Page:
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     Volume 7 Issue 9 | February 29, 2008 |

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It is Time Now
The government should form a tribunal to try war criminals
In the ongoing dialogue with the Election Commission all the political parties but Jamaat has echoed the demand that the people of this country want the government to meet. The issue of trying war criminals subsequent governments have ignored, not only that, some so-called democratic parties at times have joined hands with them to go to power. Recent comments made by known collaborators (Razakars) like Mojahed suggest that the war criminals do not want to repent for the rapes and mass murders they have committed in 1971.
Our stride forward as a nation will be flawed if the war criminals are not brought before justice. It is good that the Army Chief himself has on different occasions mentioned the necessity to start the process of trying these vile people, who, in the name of our sacred religion, have actively helped the Pakistani army in genocide. It is also heartening to see the Chief Election Commissioner say that he will make a recommendation to the government to initiate steps for the trials. What is stopping the government from initiating the process is difficult to understand. We know that the caretaker government has come for a limited period of time, and it is also true that it has set before itself the target of holding a free and fair election. For this it has launched a drive to nab the corrupt who have kept the country and its politics hostage in the last few years. Commendable though this war on corruption is, the election will not bring true democracy if mass rapists and murderers of 1971 are allowed to contest in the next election. To save us from such a dangerous prospect, the government should immediately form a commission to try the war criminals. It is high time to make a decision, the sooner that happens the better.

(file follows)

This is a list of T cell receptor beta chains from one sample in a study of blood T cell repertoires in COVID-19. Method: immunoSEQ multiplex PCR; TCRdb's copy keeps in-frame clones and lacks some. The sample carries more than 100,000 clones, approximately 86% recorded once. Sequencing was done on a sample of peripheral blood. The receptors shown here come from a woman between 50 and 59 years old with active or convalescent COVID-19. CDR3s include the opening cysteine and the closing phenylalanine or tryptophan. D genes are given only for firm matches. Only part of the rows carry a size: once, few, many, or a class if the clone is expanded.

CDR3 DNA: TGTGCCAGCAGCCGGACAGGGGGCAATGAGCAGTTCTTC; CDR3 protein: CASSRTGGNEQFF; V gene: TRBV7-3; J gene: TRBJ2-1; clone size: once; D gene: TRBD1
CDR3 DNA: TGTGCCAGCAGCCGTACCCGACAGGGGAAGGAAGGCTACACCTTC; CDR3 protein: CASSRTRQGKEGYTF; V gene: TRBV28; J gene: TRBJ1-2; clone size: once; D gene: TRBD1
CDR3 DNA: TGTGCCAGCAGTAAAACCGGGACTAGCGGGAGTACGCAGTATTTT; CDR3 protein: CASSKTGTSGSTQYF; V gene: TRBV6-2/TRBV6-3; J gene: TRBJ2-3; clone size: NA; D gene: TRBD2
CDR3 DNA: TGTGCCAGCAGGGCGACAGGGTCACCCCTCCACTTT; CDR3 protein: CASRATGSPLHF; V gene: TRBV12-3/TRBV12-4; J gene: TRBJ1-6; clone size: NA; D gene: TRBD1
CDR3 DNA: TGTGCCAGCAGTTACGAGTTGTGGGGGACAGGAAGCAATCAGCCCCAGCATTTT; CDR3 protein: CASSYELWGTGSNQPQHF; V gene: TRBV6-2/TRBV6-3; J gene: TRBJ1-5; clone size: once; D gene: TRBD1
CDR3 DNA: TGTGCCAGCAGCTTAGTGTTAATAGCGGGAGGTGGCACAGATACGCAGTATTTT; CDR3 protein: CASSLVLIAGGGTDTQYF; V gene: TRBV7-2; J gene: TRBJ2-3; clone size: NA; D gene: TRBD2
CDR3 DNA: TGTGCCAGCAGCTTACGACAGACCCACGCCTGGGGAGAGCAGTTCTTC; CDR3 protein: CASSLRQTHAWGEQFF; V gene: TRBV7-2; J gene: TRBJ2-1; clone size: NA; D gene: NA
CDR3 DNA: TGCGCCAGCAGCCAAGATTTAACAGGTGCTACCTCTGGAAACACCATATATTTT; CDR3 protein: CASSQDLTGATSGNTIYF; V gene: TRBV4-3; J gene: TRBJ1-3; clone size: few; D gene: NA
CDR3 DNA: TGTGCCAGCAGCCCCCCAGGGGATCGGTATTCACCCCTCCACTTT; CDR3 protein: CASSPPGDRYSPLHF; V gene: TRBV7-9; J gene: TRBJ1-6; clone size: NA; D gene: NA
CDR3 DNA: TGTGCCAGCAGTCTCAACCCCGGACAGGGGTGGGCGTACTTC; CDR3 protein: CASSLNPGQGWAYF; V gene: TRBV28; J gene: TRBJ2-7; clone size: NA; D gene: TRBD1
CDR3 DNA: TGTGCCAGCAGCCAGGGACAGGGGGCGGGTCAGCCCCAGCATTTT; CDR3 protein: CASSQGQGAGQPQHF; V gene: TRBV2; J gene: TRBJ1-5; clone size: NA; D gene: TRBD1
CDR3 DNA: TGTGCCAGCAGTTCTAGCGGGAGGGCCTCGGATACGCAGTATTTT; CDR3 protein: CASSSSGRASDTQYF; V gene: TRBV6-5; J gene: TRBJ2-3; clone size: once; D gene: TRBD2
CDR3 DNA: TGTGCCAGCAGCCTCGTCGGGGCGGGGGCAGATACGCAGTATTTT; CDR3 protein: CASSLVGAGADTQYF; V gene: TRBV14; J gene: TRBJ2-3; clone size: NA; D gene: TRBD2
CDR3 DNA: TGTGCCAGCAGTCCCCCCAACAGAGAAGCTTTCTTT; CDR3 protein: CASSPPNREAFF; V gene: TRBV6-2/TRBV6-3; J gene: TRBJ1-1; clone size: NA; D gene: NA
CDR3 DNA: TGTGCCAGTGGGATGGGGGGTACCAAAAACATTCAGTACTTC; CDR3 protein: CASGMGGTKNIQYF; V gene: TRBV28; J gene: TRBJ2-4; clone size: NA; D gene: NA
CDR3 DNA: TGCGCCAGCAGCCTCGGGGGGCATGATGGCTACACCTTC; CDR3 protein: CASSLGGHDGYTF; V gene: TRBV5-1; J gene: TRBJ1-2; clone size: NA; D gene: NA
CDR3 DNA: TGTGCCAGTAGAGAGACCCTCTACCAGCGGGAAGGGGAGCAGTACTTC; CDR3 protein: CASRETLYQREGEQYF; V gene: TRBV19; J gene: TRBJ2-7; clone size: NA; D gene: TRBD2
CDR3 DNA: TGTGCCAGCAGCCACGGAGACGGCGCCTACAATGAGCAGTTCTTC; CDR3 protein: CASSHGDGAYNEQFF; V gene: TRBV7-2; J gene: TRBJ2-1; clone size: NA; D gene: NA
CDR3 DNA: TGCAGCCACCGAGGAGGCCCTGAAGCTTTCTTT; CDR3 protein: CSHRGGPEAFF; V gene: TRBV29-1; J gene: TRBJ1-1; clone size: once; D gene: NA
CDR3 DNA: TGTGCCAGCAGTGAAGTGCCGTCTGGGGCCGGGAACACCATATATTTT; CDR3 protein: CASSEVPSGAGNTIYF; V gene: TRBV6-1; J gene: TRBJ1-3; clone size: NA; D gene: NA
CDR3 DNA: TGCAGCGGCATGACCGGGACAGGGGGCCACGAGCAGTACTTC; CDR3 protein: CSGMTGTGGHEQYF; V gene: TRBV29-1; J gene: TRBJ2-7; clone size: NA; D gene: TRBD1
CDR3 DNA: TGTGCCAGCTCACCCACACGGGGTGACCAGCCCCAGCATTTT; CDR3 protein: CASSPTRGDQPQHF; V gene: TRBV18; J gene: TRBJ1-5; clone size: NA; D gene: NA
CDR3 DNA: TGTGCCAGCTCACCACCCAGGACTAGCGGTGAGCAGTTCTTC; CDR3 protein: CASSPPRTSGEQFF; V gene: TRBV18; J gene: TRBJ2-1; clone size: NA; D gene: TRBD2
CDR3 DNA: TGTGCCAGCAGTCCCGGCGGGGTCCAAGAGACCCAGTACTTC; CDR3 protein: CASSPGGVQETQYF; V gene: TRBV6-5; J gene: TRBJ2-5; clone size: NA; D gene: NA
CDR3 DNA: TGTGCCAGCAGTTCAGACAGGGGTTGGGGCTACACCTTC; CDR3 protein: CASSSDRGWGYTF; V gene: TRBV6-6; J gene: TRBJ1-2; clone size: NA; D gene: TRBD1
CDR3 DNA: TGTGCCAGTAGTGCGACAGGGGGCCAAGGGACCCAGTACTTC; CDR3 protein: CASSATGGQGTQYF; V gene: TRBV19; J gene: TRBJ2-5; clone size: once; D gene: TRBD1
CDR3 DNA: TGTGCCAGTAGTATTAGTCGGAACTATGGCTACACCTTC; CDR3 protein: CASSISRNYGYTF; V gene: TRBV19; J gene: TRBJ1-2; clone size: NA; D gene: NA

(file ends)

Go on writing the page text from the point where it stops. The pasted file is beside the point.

A Continuing Crisis
Despite the preventive measures taken by authorities in order to control the alarming growth of bird flu cases, the deadly virus has still not been effectively quelled. Over 58,000 chickens were culled were destroyed on Monday, at Shila Poultry Farm in Savar as well as 13 other farms all within a 1 km radius, making the total of destroyed chickens during this particular bird flu outbreak 9,68,731. Other areas in which chickens were culled include Jamalpur, Rajshahi, Thakurgaon, Feni, Gazipur, Bogra and Chandpur.
The bird flu outbreak has not only become a serious health issue for the people of Bangladesh, but also provided a huge blow in the country's economy, both on a rural and national level. The poultry industry, a sector which has developed quickly and serves as the livelihood of millions of people, has faced one problem after another, such as floods, Cyclone SIDR and now the uncontrollable bird flu outbreak, suffering losses of about 4100 crore due to the spread of the virus and the destroying of infected farms. Those farms that are still 'safe' from bird flu are encountering different problems. Since the public has actively boycotted the consumption of chicken, the demand for chicken is less, leaving the farms that have survived the outbreak suffering losses regardless.
The authorities have come up with plans to tackle the problem. In addition to culling chickens the concept of bio-security has also been introduced. Unfortunately it is not an instantaneous solution as it is costly and also will take time to make all the farms in the nation government-approved secure.
Even so basic safety measures while handling poultry such as wearing gloves and masks have to be maintained in the farms and markets; consumers should be made aware of that if they consume eggs or chicken they should be cooked at a temperature of at least 70 degree centigrade. Unfortunately time is running out and options seem to decrease by the day. If something is not done, and soon, the bird flu virus might pose to be an even bigger threat than it seems to be now.

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